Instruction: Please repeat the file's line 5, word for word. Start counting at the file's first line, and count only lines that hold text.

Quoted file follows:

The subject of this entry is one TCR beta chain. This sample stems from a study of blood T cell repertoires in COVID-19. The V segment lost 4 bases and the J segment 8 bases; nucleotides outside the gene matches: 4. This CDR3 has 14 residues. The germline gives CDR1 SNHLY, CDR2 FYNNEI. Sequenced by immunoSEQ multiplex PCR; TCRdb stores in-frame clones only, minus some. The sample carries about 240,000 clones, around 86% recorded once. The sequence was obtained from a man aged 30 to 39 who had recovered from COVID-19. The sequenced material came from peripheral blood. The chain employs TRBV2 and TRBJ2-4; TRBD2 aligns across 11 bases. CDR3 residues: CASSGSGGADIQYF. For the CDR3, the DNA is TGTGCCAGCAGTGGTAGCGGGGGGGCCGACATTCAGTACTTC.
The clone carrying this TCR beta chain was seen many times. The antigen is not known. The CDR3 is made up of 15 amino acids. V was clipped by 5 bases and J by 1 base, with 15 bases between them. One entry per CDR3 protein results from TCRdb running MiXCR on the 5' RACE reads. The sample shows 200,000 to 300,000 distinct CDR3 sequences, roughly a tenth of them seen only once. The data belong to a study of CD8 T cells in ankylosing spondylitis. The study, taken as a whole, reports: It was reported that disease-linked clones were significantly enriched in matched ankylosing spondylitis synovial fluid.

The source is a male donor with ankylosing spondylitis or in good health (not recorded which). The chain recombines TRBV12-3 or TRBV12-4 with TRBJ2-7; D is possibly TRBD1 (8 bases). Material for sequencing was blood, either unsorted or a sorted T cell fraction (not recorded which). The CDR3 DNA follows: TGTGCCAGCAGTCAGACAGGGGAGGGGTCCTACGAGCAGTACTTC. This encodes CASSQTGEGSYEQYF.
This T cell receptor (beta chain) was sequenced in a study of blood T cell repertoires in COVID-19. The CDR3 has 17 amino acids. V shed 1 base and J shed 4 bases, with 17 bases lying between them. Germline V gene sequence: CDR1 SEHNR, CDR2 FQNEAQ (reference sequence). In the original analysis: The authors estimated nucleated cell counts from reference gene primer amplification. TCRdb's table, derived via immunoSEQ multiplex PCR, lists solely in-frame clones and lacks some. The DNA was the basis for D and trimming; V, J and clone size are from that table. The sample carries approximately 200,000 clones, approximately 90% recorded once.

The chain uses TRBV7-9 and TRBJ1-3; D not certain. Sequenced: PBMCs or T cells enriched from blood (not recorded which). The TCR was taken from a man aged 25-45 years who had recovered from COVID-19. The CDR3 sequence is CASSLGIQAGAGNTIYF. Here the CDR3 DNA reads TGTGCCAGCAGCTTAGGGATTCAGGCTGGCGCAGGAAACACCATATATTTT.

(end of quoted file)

The chain uses TRBV7-9 and TRBJ1-3; D not certain. Sequenced: PBMCs or T cells enriched from blood (not recorded which). The TCR was taken from a man aged 25-45 years who had recovered from COVID-19. The CDR3 sequence is CASSLGIQAGAGNTIYF. Here the CDR3 DNA reads TGTGCCAGCAGCTTAGGGATTCAGGCTGGCGCAGGAAACACCATATATTTT.